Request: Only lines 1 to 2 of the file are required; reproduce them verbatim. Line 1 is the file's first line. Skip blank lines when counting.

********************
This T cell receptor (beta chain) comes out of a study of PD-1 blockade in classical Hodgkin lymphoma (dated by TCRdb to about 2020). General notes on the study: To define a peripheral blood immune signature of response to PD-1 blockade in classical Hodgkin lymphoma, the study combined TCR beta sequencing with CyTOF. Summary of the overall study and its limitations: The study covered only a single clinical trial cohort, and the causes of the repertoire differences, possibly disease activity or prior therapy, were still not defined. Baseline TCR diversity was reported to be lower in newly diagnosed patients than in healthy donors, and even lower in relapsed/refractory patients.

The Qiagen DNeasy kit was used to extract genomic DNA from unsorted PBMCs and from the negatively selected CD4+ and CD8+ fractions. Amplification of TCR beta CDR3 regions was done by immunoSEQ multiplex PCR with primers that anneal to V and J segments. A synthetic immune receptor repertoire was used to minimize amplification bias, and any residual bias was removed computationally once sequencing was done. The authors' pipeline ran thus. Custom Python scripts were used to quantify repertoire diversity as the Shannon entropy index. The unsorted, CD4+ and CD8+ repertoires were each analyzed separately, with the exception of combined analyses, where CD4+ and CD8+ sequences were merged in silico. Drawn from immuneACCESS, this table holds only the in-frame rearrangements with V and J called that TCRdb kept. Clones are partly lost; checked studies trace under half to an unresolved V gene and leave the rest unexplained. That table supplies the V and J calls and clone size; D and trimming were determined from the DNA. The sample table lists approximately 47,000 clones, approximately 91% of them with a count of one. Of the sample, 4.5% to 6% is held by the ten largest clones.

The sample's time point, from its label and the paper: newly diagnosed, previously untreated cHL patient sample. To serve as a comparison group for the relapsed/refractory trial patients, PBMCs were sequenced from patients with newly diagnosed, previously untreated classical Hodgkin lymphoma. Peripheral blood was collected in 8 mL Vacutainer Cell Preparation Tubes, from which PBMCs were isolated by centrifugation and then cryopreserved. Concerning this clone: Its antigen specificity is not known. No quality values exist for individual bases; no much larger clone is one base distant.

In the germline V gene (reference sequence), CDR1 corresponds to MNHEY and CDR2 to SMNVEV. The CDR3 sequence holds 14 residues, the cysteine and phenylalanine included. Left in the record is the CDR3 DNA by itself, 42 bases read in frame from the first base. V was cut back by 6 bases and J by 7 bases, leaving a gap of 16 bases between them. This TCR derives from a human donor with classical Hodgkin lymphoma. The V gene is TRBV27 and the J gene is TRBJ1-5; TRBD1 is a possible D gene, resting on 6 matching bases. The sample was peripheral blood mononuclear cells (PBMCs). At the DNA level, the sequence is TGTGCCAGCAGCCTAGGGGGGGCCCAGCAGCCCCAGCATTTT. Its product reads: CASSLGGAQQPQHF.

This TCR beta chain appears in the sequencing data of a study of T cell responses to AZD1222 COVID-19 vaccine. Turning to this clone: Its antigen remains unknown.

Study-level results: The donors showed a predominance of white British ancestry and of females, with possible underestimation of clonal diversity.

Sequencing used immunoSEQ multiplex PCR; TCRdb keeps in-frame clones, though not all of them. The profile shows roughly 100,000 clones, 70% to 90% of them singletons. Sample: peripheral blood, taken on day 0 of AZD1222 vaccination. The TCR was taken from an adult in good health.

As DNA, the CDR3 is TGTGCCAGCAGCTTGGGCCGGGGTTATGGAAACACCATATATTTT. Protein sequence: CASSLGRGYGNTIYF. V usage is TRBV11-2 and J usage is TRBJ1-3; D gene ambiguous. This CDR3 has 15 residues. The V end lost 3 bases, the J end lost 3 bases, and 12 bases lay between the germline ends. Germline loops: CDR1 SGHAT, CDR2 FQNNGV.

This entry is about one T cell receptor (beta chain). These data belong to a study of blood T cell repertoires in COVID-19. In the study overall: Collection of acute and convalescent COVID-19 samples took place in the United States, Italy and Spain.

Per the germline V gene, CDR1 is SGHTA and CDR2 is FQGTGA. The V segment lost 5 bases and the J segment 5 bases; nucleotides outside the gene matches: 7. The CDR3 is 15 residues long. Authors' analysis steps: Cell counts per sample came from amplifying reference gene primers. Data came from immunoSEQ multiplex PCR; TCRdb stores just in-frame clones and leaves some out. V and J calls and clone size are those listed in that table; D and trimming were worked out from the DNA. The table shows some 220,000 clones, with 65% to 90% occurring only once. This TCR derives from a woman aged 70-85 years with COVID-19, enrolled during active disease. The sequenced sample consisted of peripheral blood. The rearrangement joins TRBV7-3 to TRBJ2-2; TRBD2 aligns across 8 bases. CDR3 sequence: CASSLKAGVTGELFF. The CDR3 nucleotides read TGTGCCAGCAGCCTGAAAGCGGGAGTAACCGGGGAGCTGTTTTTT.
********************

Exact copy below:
This T cell receptor (beta chain) comes out of a study of PD-1 blockade in classical Hodgkin lymphoma (dated by TCRdb to about 2020). General notes on the study: To define a peripheral blood immune signature of response to PD-1 blockade in classical Hodgkin lymphoma, the study combined TCR beta sequencing with CyTOF. Summary of the overall study and its limitations: The study covered only a single clinical trial cohort, and the causes of the repertoire differences, possibly disease activity or prior therapy, were still not defined. Baseline TCR diversity was reported to be lower in newly diagnosed patients than in healthy donors, and even lower in relapsed/refractory patients.

The Qiagen DNeasy kit was used to extract genomic DNA from unsorted PBMCs and from the negatively selected CD4+ and CD8+ fractions. Amplification of TCR beta CDR3 regions was done by immunoSEQ multiplex PCR with primers that anneal to V and J segments. A synthetic immune receptor repertoire was used to minimize amplification bias, and any residual bias was removed computationally once sequencing was done. The authors' pipeline ran thus. Custom Python scripts were used to quantify repertoire diversity as the Shannon entropy index. The unsorted, CD4+ and CD8+ repertoires were each analyzed separately, with the exception of combined analyses, where CD4+ and CD8+ sequences were merged in silico. Drawn from immuneACCESS, this table holds only the in-frame rearrangements with V and J called that TCRdb kept. Clones are partly lost; checked studies trace under half to an unresolved V gene and leave the rest unexplained. That table supplies the V and J calls and clone size; D and trimming were determined from the DNA. The sample table lists approximately 47,000 clones, approximately 91% of them with a count of one. Of the sample, 4.5% to 6% is held by the ten largest clones.